First and foremost this is not a geology class and the aim is not to overwhelm you with very difficult terminology, but of course we do want you to make the most of your visit and the unique rock formations that you will see in the amazing mountain range that is the Pyrenees.
So here is a short explanation on how the mountain range was formed.
As you know, in the beginning the continents were separated (approximately 600 million years ago), and there were no mountains between Spain and France; but there was a sea. Particles suspended in that sea fell to form rocks, which later emerged from the water and which we see now as mountains, like the Peña Foratata, which is full of marine fossils.
About 300 million years ago, the continents began to come together, the sea disappeared and the“Spanish” and “European/French” plates collided causing a mountain range to rise up. This mountain range was not the Pyrenees, but its predecessor.
This mountain range is known as the Hercynian Mountain Range or the Hercynian fold belt. The massif of granite at Panticosa (a rock that cooled slowly under the earth’s crust; the thermal springs at the Resort Balneario and the marble deposits are an effect of the heat emanating from the magma) is from that time.
Subsequently there was a period of separation between the plates, in contrast to the period that had gone before, and which led to the magma moving outside the earth’s exterior in the form of volcanoes, like Pico Anayet and the Midi. This was also a period of a lot of erosion of the mountain range that had formed. Some of the rocks that made up this range are to be found today in the mountainsides and valleys.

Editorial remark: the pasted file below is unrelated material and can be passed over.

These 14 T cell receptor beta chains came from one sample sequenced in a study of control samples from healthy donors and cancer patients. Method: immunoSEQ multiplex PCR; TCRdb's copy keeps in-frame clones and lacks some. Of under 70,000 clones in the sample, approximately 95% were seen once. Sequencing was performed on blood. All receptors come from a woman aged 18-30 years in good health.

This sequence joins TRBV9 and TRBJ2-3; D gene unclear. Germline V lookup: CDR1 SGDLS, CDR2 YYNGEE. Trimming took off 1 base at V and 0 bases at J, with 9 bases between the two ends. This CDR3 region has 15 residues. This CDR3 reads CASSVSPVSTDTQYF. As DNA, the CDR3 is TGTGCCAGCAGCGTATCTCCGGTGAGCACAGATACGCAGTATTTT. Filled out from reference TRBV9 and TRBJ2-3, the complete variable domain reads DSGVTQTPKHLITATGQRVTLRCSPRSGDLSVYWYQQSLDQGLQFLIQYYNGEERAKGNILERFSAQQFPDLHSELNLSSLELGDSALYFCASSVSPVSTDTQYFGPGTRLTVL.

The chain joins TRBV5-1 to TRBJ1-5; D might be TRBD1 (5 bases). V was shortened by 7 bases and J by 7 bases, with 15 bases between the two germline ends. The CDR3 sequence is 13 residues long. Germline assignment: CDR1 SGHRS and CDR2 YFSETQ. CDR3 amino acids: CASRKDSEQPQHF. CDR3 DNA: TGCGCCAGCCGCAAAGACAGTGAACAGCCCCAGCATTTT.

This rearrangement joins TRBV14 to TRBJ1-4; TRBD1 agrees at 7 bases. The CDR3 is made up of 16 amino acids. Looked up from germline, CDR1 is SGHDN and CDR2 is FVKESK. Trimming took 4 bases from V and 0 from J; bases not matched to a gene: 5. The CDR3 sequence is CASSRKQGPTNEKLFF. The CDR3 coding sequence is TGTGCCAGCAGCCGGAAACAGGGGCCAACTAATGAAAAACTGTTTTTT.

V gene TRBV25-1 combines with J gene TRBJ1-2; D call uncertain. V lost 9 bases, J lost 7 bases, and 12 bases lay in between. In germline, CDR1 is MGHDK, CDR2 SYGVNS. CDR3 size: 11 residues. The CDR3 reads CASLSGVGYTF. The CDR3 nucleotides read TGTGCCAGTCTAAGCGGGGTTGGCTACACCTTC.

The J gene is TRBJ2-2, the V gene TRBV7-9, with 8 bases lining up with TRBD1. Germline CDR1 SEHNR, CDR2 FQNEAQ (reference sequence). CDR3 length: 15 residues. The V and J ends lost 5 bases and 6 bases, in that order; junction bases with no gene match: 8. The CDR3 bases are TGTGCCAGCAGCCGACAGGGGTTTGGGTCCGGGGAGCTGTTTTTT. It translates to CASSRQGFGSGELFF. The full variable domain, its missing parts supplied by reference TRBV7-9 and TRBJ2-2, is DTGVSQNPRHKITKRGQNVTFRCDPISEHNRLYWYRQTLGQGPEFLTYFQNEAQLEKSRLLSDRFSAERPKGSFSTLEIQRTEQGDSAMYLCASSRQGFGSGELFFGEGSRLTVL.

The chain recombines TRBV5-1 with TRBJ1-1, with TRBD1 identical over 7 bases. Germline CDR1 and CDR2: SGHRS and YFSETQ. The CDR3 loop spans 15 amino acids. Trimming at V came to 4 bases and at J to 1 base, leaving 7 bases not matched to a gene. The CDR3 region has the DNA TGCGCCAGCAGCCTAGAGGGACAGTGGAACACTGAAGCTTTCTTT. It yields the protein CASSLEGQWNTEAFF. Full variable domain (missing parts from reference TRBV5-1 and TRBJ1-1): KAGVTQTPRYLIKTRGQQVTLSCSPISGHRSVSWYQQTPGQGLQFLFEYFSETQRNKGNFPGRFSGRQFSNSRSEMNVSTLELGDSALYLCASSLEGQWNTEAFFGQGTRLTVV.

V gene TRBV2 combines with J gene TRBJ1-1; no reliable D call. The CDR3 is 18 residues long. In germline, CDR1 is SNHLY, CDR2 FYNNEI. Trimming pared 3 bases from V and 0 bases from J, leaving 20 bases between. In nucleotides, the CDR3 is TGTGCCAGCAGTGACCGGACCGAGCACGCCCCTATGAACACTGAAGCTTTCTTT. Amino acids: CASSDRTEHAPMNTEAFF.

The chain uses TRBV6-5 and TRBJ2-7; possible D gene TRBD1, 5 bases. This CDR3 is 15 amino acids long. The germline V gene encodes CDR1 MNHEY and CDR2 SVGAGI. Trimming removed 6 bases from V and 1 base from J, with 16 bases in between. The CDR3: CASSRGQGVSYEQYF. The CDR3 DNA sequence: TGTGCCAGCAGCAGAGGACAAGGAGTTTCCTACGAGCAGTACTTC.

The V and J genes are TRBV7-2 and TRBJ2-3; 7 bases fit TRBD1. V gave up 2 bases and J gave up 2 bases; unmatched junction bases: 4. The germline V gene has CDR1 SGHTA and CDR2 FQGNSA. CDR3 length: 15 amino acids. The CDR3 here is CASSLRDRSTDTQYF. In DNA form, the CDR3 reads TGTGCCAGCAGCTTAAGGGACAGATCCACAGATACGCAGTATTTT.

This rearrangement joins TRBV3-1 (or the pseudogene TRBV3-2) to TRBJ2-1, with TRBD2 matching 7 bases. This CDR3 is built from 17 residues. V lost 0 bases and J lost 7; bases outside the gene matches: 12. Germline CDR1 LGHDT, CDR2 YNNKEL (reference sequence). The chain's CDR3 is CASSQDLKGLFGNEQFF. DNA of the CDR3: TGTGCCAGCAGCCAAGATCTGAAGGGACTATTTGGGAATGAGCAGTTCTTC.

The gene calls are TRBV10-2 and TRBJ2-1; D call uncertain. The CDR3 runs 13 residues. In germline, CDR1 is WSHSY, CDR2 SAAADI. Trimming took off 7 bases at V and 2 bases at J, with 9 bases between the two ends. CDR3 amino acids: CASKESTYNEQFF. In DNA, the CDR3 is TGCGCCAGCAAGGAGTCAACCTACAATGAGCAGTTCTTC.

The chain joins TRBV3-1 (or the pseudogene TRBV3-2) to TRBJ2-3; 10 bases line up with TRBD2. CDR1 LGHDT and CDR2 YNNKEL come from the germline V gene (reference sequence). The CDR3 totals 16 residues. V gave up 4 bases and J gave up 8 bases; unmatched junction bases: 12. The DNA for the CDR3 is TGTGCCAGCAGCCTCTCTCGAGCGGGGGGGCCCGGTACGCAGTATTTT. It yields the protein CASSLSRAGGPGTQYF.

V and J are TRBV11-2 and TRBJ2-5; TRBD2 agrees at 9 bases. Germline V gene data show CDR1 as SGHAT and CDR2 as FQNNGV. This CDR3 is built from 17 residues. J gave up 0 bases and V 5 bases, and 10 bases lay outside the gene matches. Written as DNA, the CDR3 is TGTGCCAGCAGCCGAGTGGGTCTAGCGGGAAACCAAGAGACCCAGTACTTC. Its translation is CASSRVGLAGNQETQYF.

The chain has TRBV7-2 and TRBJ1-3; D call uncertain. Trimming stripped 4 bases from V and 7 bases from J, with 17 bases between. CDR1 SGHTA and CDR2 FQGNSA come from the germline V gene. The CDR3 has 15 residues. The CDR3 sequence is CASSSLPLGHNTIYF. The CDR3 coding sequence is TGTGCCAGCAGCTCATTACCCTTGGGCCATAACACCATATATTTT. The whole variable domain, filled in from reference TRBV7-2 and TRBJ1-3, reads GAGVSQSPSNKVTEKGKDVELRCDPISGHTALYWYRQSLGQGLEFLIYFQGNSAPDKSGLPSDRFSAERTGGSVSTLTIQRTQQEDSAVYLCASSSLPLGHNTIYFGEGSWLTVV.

This separation of “France” and “Spain” allowed the sea to enter (the Tethys Ocean). As a result, material that previously had been on nearby land ended up in the sea, leading to limestone deposits being formed from the precipitation of salts.
65 million years ago, the plates came together again, crashing into each other and rising to create the mountains that are the Pyrenees we have today. The mountains were formed by the rocks from the first fold, along with eroded material and the limestone deposits. All this was submerged until now. This is the Alpine fold belt.
Finally a few finishing touches to the landscape in the form of glacial modelling: massive rivers of ice sliding down the mountaintops creating the valleys that we see today.
Now a few facts for you to think about and that might surprise you: the permanent snow cover in our valleys started at 1,800 metres, the Gállego glacier stretched 45 kilometres and the town of Biescas was under300 metres of ice.
Hopefully this introduction has helped you to reimagine the landscape that you are visiting and to understand better the sites that we recommend you visit:
- Monrepós Mountain Pass (Puerto de Monrepós): You can leave your car in the rest area and walk to the antenna, or park on the Caldearenas turn-off. Visit the mountain range from Navarra to the Monte Perdido mountain peak.
- Rapún Hogbacks (Las rallas de Rapún): Just before Sabiñánigo (from the Huesca side), to the left, there are real, natural sandstone walls that protect the village of Rapún and which, because they are so hard, have not been eroded, unlike other substances in the area. There is an information point at the site.
- Glaciarismo in Senegüé: There is an interpretive centre and you can visit the moraine. Many different features of the local landscape are described and you can walk on an actual moraine!
- Señoritas de Arás: On the way up to Aso and Yosa de Sobremonte, there is a turn-off before a 180-degree bend,which will bring you to the remains of a lateral moraine and a quirky rock formation known as a fairy chimney. There is an information point at the site.
- Piedrafita Arch (Campanal de Piedrafita): A giant naturally-formed arch at an altitude of 1,800 metres, near the ibón (lake) at Piedrafita. It’s worth the trip just to see the arch. There is an information point in the village.
- Resort Balneario de Panticosa: This “hole” is the floor of a cirque that was formed when the ice moved down the mountain, leaving behind a lake. The area around the Resort has many interesting geological features.
- The border at El Portalet: Volcanos, marble deposits, folds, glaciers, etc. A wealth of landscapes and a real geology lesson.